Nelson v. NCO Financial Systems Inc et al

Filing 60

MEMORANDUM OPINION. Signed by Judge R David Proctor on 7/12/2016. (AVC)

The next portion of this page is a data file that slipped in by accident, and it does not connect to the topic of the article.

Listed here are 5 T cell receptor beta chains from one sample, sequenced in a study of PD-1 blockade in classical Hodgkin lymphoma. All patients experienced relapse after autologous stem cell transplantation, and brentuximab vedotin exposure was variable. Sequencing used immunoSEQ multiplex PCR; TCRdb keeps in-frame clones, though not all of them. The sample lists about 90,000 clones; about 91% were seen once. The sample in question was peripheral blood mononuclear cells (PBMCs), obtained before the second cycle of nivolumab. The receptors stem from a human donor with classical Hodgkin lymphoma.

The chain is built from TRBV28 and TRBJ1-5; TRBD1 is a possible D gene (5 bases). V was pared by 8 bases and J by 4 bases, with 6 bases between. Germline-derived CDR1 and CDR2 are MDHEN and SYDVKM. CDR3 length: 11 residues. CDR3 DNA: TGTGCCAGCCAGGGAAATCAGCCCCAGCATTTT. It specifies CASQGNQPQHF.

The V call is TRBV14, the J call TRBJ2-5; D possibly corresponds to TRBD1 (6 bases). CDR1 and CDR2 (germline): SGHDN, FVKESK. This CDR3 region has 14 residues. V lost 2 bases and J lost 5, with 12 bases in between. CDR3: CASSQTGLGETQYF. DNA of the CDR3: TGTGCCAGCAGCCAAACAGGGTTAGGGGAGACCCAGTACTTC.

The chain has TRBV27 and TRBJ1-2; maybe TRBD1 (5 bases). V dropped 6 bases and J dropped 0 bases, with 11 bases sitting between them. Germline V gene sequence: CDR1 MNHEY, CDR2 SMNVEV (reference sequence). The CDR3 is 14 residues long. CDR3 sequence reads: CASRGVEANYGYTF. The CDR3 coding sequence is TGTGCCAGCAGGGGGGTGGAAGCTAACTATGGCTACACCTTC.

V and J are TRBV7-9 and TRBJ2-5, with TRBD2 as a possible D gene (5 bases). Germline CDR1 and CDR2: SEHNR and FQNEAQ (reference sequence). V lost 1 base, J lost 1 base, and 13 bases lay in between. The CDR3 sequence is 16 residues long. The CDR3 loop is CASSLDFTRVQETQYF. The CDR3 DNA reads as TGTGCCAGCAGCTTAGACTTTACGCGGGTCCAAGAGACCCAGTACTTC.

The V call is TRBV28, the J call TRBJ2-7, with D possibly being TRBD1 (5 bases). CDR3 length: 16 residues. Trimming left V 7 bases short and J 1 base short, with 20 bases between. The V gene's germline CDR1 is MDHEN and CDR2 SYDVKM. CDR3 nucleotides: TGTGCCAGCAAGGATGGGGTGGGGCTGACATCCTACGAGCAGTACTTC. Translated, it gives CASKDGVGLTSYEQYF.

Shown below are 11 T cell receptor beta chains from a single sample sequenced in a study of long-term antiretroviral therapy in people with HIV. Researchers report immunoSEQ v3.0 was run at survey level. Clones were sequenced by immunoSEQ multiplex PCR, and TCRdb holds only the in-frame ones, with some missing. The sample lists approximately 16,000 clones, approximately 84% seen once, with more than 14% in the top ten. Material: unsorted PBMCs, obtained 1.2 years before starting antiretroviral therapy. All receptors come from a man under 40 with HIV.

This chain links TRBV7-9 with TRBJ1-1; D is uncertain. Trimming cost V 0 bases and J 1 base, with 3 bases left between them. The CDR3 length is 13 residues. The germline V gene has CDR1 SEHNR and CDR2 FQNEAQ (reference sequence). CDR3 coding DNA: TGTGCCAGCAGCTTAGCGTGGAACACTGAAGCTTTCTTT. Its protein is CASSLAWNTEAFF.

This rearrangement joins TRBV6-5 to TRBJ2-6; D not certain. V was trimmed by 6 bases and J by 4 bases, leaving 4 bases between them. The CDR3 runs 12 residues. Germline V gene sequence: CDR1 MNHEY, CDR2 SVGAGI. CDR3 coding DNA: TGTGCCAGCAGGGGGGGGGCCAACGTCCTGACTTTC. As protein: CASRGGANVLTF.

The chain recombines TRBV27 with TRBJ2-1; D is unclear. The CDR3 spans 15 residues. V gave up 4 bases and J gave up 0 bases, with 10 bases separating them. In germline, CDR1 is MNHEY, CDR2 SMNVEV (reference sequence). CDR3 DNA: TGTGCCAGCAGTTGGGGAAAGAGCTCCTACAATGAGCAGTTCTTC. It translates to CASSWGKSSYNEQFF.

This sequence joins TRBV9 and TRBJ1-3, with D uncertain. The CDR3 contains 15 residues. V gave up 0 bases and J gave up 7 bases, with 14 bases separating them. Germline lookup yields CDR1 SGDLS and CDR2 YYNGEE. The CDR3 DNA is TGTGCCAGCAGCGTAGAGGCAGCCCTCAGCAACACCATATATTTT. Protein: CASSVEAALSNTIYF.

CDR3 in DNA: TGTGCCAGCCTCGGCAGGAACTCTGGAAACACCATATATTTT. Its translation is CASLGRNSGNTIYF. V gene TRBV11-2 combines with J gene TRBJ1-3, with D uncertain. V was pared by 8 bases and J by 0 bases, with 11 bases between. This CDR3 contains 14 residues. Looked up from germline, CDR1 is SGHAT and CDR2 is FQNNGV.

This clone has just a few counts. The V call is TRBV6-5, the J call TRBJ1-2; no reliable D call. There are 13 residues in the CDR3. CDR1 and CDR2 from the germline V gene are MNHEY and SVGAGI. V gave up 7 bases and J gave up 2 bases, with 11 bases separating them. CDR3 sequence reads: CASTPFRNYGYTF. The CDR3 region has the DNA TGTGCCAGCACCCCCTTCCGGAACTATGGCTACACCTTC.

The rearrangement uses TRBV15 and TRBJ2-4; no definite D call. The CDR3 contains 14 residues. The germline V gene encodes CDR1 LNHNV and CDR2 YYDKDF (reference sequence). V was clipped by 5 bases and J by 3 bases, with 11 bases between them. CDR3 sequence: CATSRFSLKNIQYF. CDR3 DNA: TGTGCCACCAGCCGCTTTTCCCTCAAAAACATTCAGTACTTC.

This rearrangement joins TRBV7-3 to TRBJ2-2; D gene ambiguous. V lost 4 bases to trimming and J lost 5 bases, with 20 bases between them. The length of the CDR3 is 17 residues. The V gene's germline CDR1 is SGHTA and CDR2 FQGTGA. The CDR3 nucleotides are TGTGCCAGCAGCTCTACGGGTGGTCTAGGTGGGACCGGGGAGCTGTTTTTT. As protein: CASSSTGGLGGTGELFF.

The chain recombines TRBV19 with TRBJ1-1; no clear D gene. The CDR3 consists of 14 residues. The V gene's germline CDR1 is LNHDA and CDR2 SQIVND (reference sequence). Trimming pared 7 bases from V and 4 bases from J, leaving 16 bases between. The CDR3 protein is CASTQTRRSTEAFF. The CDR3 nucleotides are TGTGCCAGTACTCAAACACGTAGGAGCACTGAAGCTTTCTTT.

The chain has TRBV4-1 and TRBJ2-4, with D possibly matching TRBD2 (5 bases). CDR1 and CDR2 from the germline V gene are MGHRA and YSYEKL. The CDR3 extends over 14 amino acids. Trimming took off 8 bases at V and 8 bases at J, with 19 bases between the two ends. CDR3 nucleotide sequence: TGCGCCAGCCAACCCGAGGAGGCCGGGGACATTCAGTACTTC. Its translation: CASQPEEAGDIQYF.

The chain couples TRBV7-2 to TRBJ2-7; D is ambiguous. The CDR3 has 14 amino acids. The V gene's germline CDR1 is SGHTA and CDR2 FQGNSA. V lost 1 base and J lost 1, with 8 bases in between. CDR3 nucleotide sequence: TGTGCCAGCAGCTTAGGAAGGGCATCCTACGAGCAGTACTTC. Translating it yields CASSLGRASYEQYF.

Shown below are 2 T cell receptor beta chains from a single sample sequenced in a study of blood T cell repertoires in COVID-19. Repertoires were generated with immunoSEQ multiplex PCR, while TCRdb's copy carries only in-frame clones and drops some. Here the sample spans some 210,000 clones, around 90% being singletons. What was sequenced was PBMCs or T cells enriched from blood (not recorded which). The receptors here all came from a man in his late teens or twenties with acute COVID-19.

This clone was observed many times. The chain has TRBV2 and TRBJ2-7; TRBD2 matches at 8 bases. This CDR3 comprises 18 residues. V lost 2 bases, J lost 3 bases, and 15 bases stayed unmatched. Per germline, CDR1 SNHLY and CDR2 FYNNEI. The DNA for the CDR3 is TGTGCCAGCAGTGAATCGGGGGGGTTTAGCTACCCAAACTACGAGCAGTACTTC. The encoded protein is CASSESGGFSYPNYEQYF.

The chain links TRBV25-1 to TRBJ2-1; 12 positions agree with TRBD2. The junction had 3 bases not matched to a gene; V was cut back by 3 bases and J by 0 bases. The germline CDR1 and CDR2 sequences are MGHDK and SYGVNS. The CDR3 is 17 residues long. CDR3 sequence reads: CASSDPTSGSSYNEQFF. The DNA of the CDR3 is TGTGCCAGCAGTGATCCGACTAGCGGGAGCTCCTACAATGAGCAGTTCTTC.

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FILED 2016 Jul-12 PM 01:24 U.S. DISTRICT COURT N.D. OF ALABAMA UNITED STATES DISTRICT COURT FOR THE NORTHERN DISTRICT OF ALABAMA SOUTHERN DIVISION HENRY NELSON, Plaintiff, v. NORTHLAND INSURANCE COMPANY, Defendant. } } } } } } } } } Case No.: 2:14-cv-00112-RDP MEMORANDUM OPINION This matter is before the court on (1) Defendant/Garnishee Northland Insurance Company’s Motion for Summary Judgment (Doc. # 43), and (2) Northland’s Motion to Strike and Preclude (Doc. # 53). The Motions have been fully briefed. (Docs. # 44, 45, 50, 51, 52, 54, and 55). I. Summary of Relevant Facts1 Northland issued consecutive “claims-made” Errors & Omissions Liability (“E&O”) insurance policies to National Financial Systems, Inc. covering the policy periods from November 1, 2000 to November 1, 2002. (Docs. # 45-1 and 45-2). The first page of the policy states in all capitals that “A CLAIMS MADE POLICY … APPLIES ONLY TO ANY “CLAIMS” MADE DURING THE “POLICY PERIOD.” (Doc. # 45-2 at 2). 1 If facts are in dispute, they are stated in the manner most favorable to the non-movant, and all reasonable doubts about the facts have been resolved in favor of the non-movant. See Fitzpatrick v. City of Atlanta, 2 F.3d 1112, 1115 (11th Cir. 1993); Info. Sys. & Networks Corp. v. City of Atlanta, 281 F.3d 1220, 1224 (11th Cir. 2002). These are the “facts” for summary judgment purposes only. They may not be the actual facts that could be established through live testimony at trial. See Cox. v. Adm’r U.S. Steel & Carnegie, 17 F.3d 1386, 1400 (11th Cir. 1994). The policies provide: The Company will pay on behalf of an Insured all Loss from Claims first made against an Insured during the Policy Period and reported in accordance with SECTION G - GENERAL TERMS AND CONDITIONS, 2 and 3, Reporting and Notice, for Wrongful Acts committed on or after the Retroactive Date specified in Item 6 of the Declarations. (Doc. # 45-2 at 9) (emphasis added). Under the Reporting and Notice Section of the General Terms and Conditions, the policy states: As a condition precedent to any rights an Insured may have under this Policy, an Insured shall give the Company, at the address specified in the Declarations, written notice of any Claim, as soon as practicable, after such Claim is first made, but in no event later than 15 days beyond the end of the Policy Period. (Doc. # 45-1 at 20). The policy also contains a section entitled “EXTENDED REPORTING PERIOD,” which, among other things, provides for an additional sixty (60) days to report a claim. (Doc. # 45-2 at 10). The policy also states that “Late notice will not invalidate a Claim if it was not reasonably possible to give notice sooner and notice was given as soon as possible.” (Doc. # 45-1 at 9). To fully analyze the issues in this case, it is necessary to review the history of two state court lawsuits C one filed by Attorney Jerry Lorant, of Lorant & Associates (“Attorney Lorant”), and the other filed by Attorney Penny D. Hays (“Attorney Hays”). Each case was filed in Jefferson County Circuit Court within five weeks of the other. On August 1, 2001, Attorney Lorant filed a Complaint on behalf of Plaintiff Henry Nelson against various entities in the Circuit Court of Jefferson County, Alabama. (Doc. # 456). That Complaint alleged claims based on harassing debt collection techniques employed by Defendants. (Id.). 2 On September 4, 2001, Attorney Hays, a member of Alabama Injury Lawyers, filed a Complaint in a different case on behalf of Christy Pierce against the insured, National Financial Systems, Inc. (“NFS”) in the Circuit Court for Jefferson County, Alabama. (Doc. # 45-3). That separate Complaint alleged claims based on harassing debt collection techniques employed by NFS. (Id.). Attorney Hays’s address listed on the Pierce Complaint is 2204 Lakeshore Drive, Suite 200, Birmingham, AL 35209. (Doc. # 45-3) (emphasis added). On February 26, 2002, in the Pierce case, William Crowson, of the firm McDaniel, Bains & Norris, filed an Answer on behalf of his client, the insured NFS. (Jefferson County Circuit Court Case No. CV-2001-005451.00; Doc. # 45-4). At some point, Henry Nelson was disclosed as a witness in the Pierce case. (Doc. # 44-7). Shortly after NFS appeared in the Pierce case, on March 14, 2002, Henry Nelson through his counsel Attorney Lorant amended his Complaint in his own state court case to add NFS as a defendant. (Doc. # 45-8). Attorney Lorant’s address listed on the Nelson Amended Complaint is listed as 2204 Lakeshore Drive, Suite 200, Birmingham, AL 35209. (Doc. # 45-8) (emphasis added). NFS did not respond to the Nelson Amended Complaint. (Jefferson County Circuit Court Case No. CV-2001-005103.00). On May 23, 2002, Plaintiff Nelson moved for default judgment against NFS. (Doc. # 45-12). On or about June 4, 2002, default judgment was entered against NFS. (Doc. # 45-14). NFS never notified the insurer, Defendant Northland, of Plaintiff Nelson’s lawsuit or the claims asserted in the case. (Doc. # 45-11). On November 27, 2002, after NFS’s original policy period expired, Attorney Lorant, listing himself on his correspondence as Of Counsel with Alabama Injury Lawyers (the same 3 firm that filed the Pierce case in which Crowson appeared on behalf of NFS), wrote to Maryland Attorney Ronald Jacobs. (Attorney Lorant apparently discovered that Jacobs had, at some point, represented NFS). Attorney Lorant’s letter informed Jacobs that Nelson had received a judgment against NFS and that he intended to collect on the judgment. (Docs. # 45-16, 51-1). The letter to Jacobs did not request that Jacobs put NFS’s insurance carrier on notice of the Nelson lawsuit, or ask for the identity of NFS’s insurance carrier. (Doc. # 51-5). However, Attorney Lorant’s Declaration filed in this case states that, in a telephone conversation with Jacobs, he told Jacobs he was “trying to collect the judgment and identify any available insurance coverage.” (Docs. # 51-1, 51-12 at 2). Although Jacobs had represented NFS, he had no connection with Defendant Northland. (Doc. # 45-16). Attorney Lorant’s Declaration states that, after his November 27, 2002 letter, Jacobs did not get back in touch with him, and he called Jacobs again without reply. (Doc. # 51-12 at 2). On or about December 3, 2002, Attorney Lorant sent Jacobs another letter enclosing his November 27, 2002 letter, as well as a copy of Nelson’s certificate of judgment against NFS. (Doc. # 51-2). Again, the December 2, 2002 letter did not request that Jacobs put NFS’s insurance carrier of notice of the Nelson lawsuit, or ask for the identity of NFS’s insurance carrier. (Doc. # 51-2). Nelson has presented no evidence that he or Attorney Lorant ever (1) sought to inform Crowson (who represented NFS in the Pierce case in the same court in which the Nelson case was filed) of Nelson’s claim and/or the default against NFS, or (2) request that Crowson put NFS’s insurance carrier of notice of the lawsuit. Again, significantly, the Pierce case was filed 4 out of the same office as the Nelson case, and Nelson was identified as a witness in the Pierce case. (Docs. # 45-3, 45-8, and 44-7). Almost a year after the Northland policy period expired, on October 1, 2003, Attorney Lorant called and sent a fax to Dave Hagerty, an adjuster who is purported to be connected with Northland Insurance and with whom Attorney Lorant had previously settled cases. (Doc. # 5112 at 3; Doc. # 45-17 at 3). Attorney Lorant’s Declaration indicates that he told Hagerty that he was seeking insurance coverage to satisfy Nelson’s judgment against NFS. (Doc. # 51-12 at 3). The Rule 56 record contains a fax cover sheet with a hand written notation indicating that it was directed to Dave Hagerty, but it does not list Hagerty’s employer or contain the item that was faxed. (Doc. # 51-7). In or around October 2003, the Pierce case, filed by Attorney Hays, was settled. Both NFS and Northland Insurance issued checks jointly to Christy Pierce and Charles (not Jerry) Lorant as her attorney. (Doc. # 44-5). NFS never reported the Nelson case to Northland. (Doc. # 45-11 at 3). In fact, Northland did not learn of the Nelson case until November 16, 2004 -- over a year after the Pierce case settled -- when it received a telephone call from “Plaintiff’s counsel.” (Docs. # 45-11 and 4518). On November 30, 2004, Northland wrote to NFS informing NFS that it had received notice of a potential claim. (Doc. # 45-19). That letter indicates that the attorney representing Nelson in the November 2004 communication with Northland was Penny Hays-Lorant (the Attorney Hays who filed the Pierce case). (Docs. # 45-3, 45-18 at 3, and 45-19). Apparently, NFS did not respond to Northland. 5 On July 12, 2007, over five years after the entry of the default judgment against it, and unbeknownst to Northland, NFS appeared in the state court Nelson action and moved to quash service of process and vacate the default judgment entered against it. (Doc. # 45-23). Even though NFS appeared in the underlying action at this time, it still failed to report the claim to Northland. (Doc. # 45-11 at 3). On November 5, 2009, the Jefferson County Circuit Court denied NFS’s Motion to Quash and Set Aside the Default Judgment. (Doc. # 45-24). On February 17, 2011, Plaintiff moved to renew his judgment against NFS. (Doc. # 45-27). The Jefferson County Circuit Court granted that Motion on February 23, 2011. (Doc. # 45-28). The record contains no further evidence that Nelson or his counsel, Attorney Lorant, attempted to communicate with Northland regarding the judgment in the underlying action against NFS. Instead, on September 4, 2013, Nelson filed a Process of Garnishment in the Jefferson County Circuit Court, identifying Northland as a garnishee and seeking the total sum of $174,583 ($74,500 for the June 4, 2002 judgment; $253 in costs; and $99,830 in post-judgment interest). (Doc. # 45-29). The Jefferson County Circuit Clerk issued the Writ of Garnishment in the amount of $174,583 on September 11, 2013. (Doc. # 45-29). Northland did not learn of the Garnishment until January 6, 2014, when it received a copy of the Order of Conditional Judgment. (Doc. # 45-11 at 3). Northland removed this action to this court on January 17, 2014 (Doc. # 1), and filed an Answer stating that it was not indebted to NFS. (Doc. # 12). It also asserted a counterclaim for Declaratory Judgment alleging that is not obligated to NFS under the policies at issue. (Id.). 6 II. Summary Judgment Standard Under Federal Rule of Civil Procedure 56(c), summary judgment is proper “if the pleadings, depositions, answers to interrogatories, and admissions on file, together with the affidavits, if any, show that there is no genuine issue as to any material fact and that the moving party is entitled to judgment as a matter of law.” Celotex Corp. v. Catrett, 477 U.S. 317, 322 (1986). The party asking for summary judgment always bears the initial responsibility of informing the court of the basis for its motion and identifying those portions of the pleadings or filings that it believes demonstrate the absence of a genuine issue of material fact. Celotex, 477 U.S. at 323. Once the moving party has met its burden, the Rule requires the non-moving party to go beyond the pleadings and -- by pointing to affidavits, or depositions, answers to interrogatories, and/or admissions on file -- designate specific facts showing that there is a genuine issue for trial. See id. at 324. The substantive law will identify which facts are material and which are irrelevant. See Anderson v. Liberty Lobby, Inc., 477 U.S. 242, 248 (1986). All reasonable doubts about the facts and all justifiable inferences are resolved in favor of the non-movant. See Fitzpatrick v. City of Atlanta, 2 F.3d 1112, 1115 (11th Cir. 1993). A dispute is genuine “if the evidence is such that a reasonable jury could return a verdict for the nonmoving party.” Anderson, 477 U.S. at 248. If the evidence is merely colorable, or is not significantly probative, summary judgment may be grated. See id., at 249. When faced with a “properly supported motion for summary judgment, [the non-moving party] must come forward with specific factual evidence, presenting more than mere allegations.” Gargiulo v. G.M. Sales, Inc., 131 F.3d 995, 999 (11th Cir. 1997). As Anderson v. 7 Liberty Lobby, Inc. teaches, Rule 56(c) “does not allow the plaintiff to simply rest on [her] allegations made in the complaint; instead, as the party bearing the burden of proof of trial, [s]he must come forward with at least some evidence to support each element essential to [her] case at trial.” Anderson, 477 U.S. at 252. “Mere allegations” made by a plaintiff are insufficient. Id. Summary judgment is mandated “against a party who fails to make a showing sufficient to establish the existence of an element essential to that party’s case, and on which that party will bear the burden of proof at trial.” Celotex Corp., 477 U.S. at 322. “Summary judgment may be granted if the non-moving party’s evidence is merely colorable or is not significantly probative.” Sawyer v. Southwest Airlines Co., 243 F. Supp.2d 1257, 1262 (D. Kan. 2003) (citing Anderson, 477 U.S. at 250-51). “[A]t the summary judgment stage the judge’s function is not himself to weigh the evidence and determine the truth of the matter but to determine whether there is a genuine issue for trial.” Anderson, 477 U.S. at 249. “Essentially, the inquiry is ‘whether the evidence presents a sufficient disagreement to require submission to the jury or whether it is so onesided that one party must prevail as a matter of law.’” Sawyer, 243 F. Supp.2d at 1262 (quoting Anderson, 477 U.S. at 251-52); see also LaRoche v. Denny’s, Inc., 62 F. Supp.2d 1366, 1371 (S.D. Fla. 1999) (“The law is clear … that suspicion, perception, opinion, and belief cannot be used to defeat a motion for summary judgment.”). III. Analysis The issue presented by Defendant’s Motion is whether the Northland policies issued to NFS provided coverage for the default judgment Nelson obtained against NFS. The parties appear to agree that New York law applies in this case. (Doc. # 44 at 17-18; Doc. # 51 at 16). 8 Alabama applies the law of lex loci contractus to the interpretation of insurance policies. See, e.g., Cincinatti Ins. Co. v. Girod, 570 So.2d 595 (Ala. 1990). Specifically, Alabama courts apply the law of the state where the policy was delivered or was issued for delivery. Thompson v. Acceptance Ins. Co., 689 So.2d 89, 92 (Ala. Civ. App. 1996). The declarations page of the Policy indicates that the Policy was issued to “National Financial Systems, Inc.” at its address at 6851 Jericho Turnpike in Syossett, New York. (Doc. # 45-1 at 1). The Policy also contains multiple New York endorsements. (Doc. # 45-2). The policy at issue purports to cover the types of claim on which Nelson recovered against NFS. And Northland does not argue that the types of claims asserted by Nelson against NFS would not have been covered by the policy. Rather, the issue here is whether timely notice of the claim against NFS was given to Northland to trigger coverage under these claims-madeand-reported policies. The court first notes that Plaintiff is entitled to seek recovery directly against NFS’s insurer Northland based on its default judgment against NFS in state court pursuant to New York law. Wadsworth v. Allied Professionals Ins. Co., 748 F.3d 100, 107-08 (2d Cir. 2014) (citing N.Y. Insurance Law § 3420(a)(2)). Section 3420(a)(2) allows an injured party with an unsatisfied judgment against an insured party to sue the insurer for satisfaction of the judgment in some circumstances. Wadsworth, 748 F.3d at 107-08; Cont’l Ins. Co. v. Atl. Cas. Ins. Co., 603 F.3d 169, 174 (2d Cir.2010); Lang v. Hanover Ins. Co., 3 N.Y.3d 350, 353-54, 787 N.Y.S.2d 211, 820 N.E.2d 855 (2004). “Although the statute does not increase the amount of the insurer’s liabilities, the rights of the injured party are independent of the rights of the insured, and in some circumstances, more favorable.” See Wadsworth, 748 F.3d at 107-08; Cont’l Ins., 603 F.3d at 9 176 (“Th[e] separate standard, used to determine the reasonableness of the injured party’s notice, is more lenient than the standard for the insured party’s notice.”).2 In order to recover an unsatisfied judgment from an insurer pursuant to Section 3420(a)(2), a plaintiff must show that he acted reasonably diligently in attempting to discover the identity of the defendant’s insurer and thereafter “expeditiously” notified the insurer of the claim. Golebiewski v. Nat’l Union Fire Ins. Co. of Pittsburgh, P.A., 101 A.D.3d 1074, 1076, 958 N.Y.S.2d 161, 162 (2012); Steinberg v. Hermitage Ins. Co., 26 A.D.3d 426, 809 N.Y.S.2d 569 (2006). The reasonableness of a plaintiff’s efforts to notify an insurer of a claim against its insured is “‘measured by the diligence exercised by the injured party in light of the prospects afforded to him [or her] under the circumstances.’” Nationwide Mut. Fire Ins. Co. v. Maitland, 79 A.D.3d 1348, 1351, 915 N.Y.S.2d 180 (2010) (quoting Jenkins v. Burgos, 99 A.D.2d 217, 221, 472 N.Y.S.2d 373 (1984)). An illustration of what constitutes such diligence is instructive. In McCabe v. St. Paul Fire & Marine Ins. Co., the plaintiffs brought an action against their former attorney David E. Fretz’s legal malpractice insurer, seeking coverage under attorney’s policy for the default judgment they had obtained against Fretz for his alleged malpractice. McCabe, 25 Misc. 3d 726, 884 N.Y.S.2d 634 (Sup. Ct. 2009), aff’d, 79 A.D.3d 1612, 914 N.Y.S.2d 814 (4th Dept. 2010). Fretz had a claims-made-and-reported policy issued by defendant St. Paul Fire and Marine Insurance Company. McCabe, 25 Misc. 3d at 728, 884 N.Y.S.2d at 635. Fretz had failed to give his malpractice insurer notice of the claim against him. Id. 2 There is some question about whether a writ of garnishment was the appropriate vehicle for this dispute. See Ex Parte Safeway Insurance Company of Alabama, 679 So.2d 699 (Ala. 1996) (Maddox, J., dissenting) (questioning whether a plaintiff who obtained a default judgment against an insured proved that the insurer was indebted to the insured where there was a dispute about whether the insurer received proper notice of the claim). 10 Prior to even filing the claim against Fretz, on March 2, 2007, the McCabes’ new lawyer, Doyle, sent Fretz a certified letter at his listed law office, demanding to know the identity of his malpractice insurance carrier or carriers and asking Fretz to place it or them on notice of a potential claim against him. McCabe, 25 Misc. 3d at 730, 884 N.Y.S.2d at 637. On March 26, 2007, Doyle sent a second certified letter to Fretz at his home, again seeking the identity of his malpractice insurer, in order that Doyle himself might provide notice to the insurer and thereby avoid any prospect of disclaimer due to lack of notice. Id. On April 9, 2007, Doyle sent a third certified letter to Fretz’s home, proclaiming it “absolutely imperative” that Fretz supply Doyle with the name of Fretz’s insurer. Id. On April 24, 2007, Doyle sent a fourth certified letter to Fretz, again pointing out that it was “imperative” for Fretz to forward the summons and complaint to his malpractice insurer. Id. That correspondence again reiterated plaintiffs’ desire to independently provide the carrier with notice, and again seeking the identity of the insurer for that purpose. Id. On May 8, 2007, Doyle sent a fifth certified letter to Fretz’ home, once again “pleading” with Fretz to provide Doyle with the identity of the malpractice insurer so that appropriate notice could be given. Id. On May 23, 2007, the McCabes moved the court for an order directing Fretz to provide his insurance information to plaintiffs. Id. During this period, Doyle also made unsuccessful attempts to contact Fretz by telephone. Id. Thus, in McCabe, during an approximate five-month period, the plaintiffs’ attorney sent five letters to addresses believed to be the work and home address of the defendant demanding the identity of his insurer for the purpose of effecting notice to the insurer, made additional calls, and filed a motion with the court seeking that information. Id. Based on these facts, the court found as a matter of law that the plaintiffs had “acted diligently in an attempt to garner the relevant insurance information 11 from Fretz. McCabe, 25 Misc. 3d at 738, 884 N.Y.S.2d at 643(citing American Continental Props., Inc. v. National Union Fire Ins. Co. of Pittsburgh, Pa., 200 A.D.2d 443, 446, 608 N.Y.S.2d 807 (1994)). In contrast, here, there is no evidence of any correspondence to NFS via its registered agent for service of process or at any other address requesting the identity of its insurer. In fact, Plaintiffs have presented no evidence of any correspondence to NFS explicitly seeking information regarding the identity of its insurer for purposes of providing notice. Rather, the correspondence contained in the Rule 56 record indicates that counsel sought to collect the judgment directly from NFS. (Docs. # 1-1 and 51-2). Interestingly, the correspondence in the record from Attorney Lorant to Jacobs from 2002 identifies Attorney Lorant as “Of Counsel” with Alabama Injury Lawyers. (Docs. # 1-1 and 512). Alabama Injury Lawyers is the law firm that filed the Pierce matter in which Crowson appeared on behalf of NFS. (Docs. #45-3 and 45-4). There is no evidence of any communication with Crowson on behalf of Nelson seeking the identity of NFS’s insurer. It is also significant that Attorney Lorant was able to identify a Federal Trade Commission lawsuit and an attorney in Maryland, but not a lawsuit in which his own client had been identified as a witness, and which was filed by a firm with which he had an “Of Counsel” relationship. Had anyone on behalf of Plaintiff checked the files of Alabama Injury Lawyers, or even the court records for the Circuit Court of Jefferson County, Alabama, the Pierce case -- a case in which Plaintiff was identified as a witness and in which a lawyer who represented NFS at that same time had appeared -- would have been revealed. 12 It was not until over a year after the Pierce case was settled -- and after settlement checks were issued by Northland to Pierce and her attorney, Charles Lorant -- that Penny Hays-Lorant (the lawyer who filed the Pierce case) contacted Northland about the Nelson case on this record and under these circumstances, the court cannot say that Plaintiff exercised reasonable diligence in attempting to discover the identity of NFS’s insurer and thereafter “expeditiously” provided notice of their claim to Northland. See Golebiewski, 101 A.D.3d at 1076, 958 N.Y.S.2d at 162; McCabe, 25 Misc. 3d at 738, 884 N.Y.S.2d at 643. Finally, although the Rule 56 record reflects a 2004 telephone call from Penny HaysLorant to Northland regarding Nelson’s case, there is no written notice to Northland in evidence in the record. The court notes that there is legal precedent holding that the New York statute at issue requires written notice to the insurer, whether by the insured or by the injured party. Maryland Cas. Co. v. Efficient Sols., Inc., 2013 WL 885164, at *8 (W.D. N.Y. 2013), report and recommendation adopted, 2013 WL 902985 (W.D. N.Y. 2013); Jenkins v. Burgos, 99 A.D.2d 217, 472 N.Y.S.2d 373, 377 (App. Div. 1984) (citing Allstate Ins. Co. v. Furman, 84 A.D.2d 29, 445 N.Y.S.2d 236 (App. Div. 1981), aff’d, 58 N.Y.2d 613, 458 N.Y.S.2d 532, 444 N.E.2d 996 (N.Y. 1982)); see also Bazar v. Great Amer. Ind. Co., 306 N.Y. 481, 119 N.E.2d 346, 349–350 (N.Y. 1954); Pitts v. The Aetna Cas. & Sur. Co., 218 F.2d 58, 61 (2d Cir. 1954). The evidence in the record shows only a telephone call (Doc. $ 45-11 at 3; Doc. # 45-18 at 4; Docs. # 45-19 and 45-21), but a phone call fails to comply with the requirement that the notice be in writing. 13 IV. Conclusion For all of these reasons, Northland Insurance Company’s Motion for Summary Judgment (Doc. # 43) is due to be granted. In light of that conclusion, Northland’s Motion to Strike and Preclude (Doc. # 53) is deemed moot. A separate order will be granted. DONE and ORDERED this July 12, 2016. _________________________________ R. DAVID PROCTOR UNITED STATES DISTRICT JUDGE 14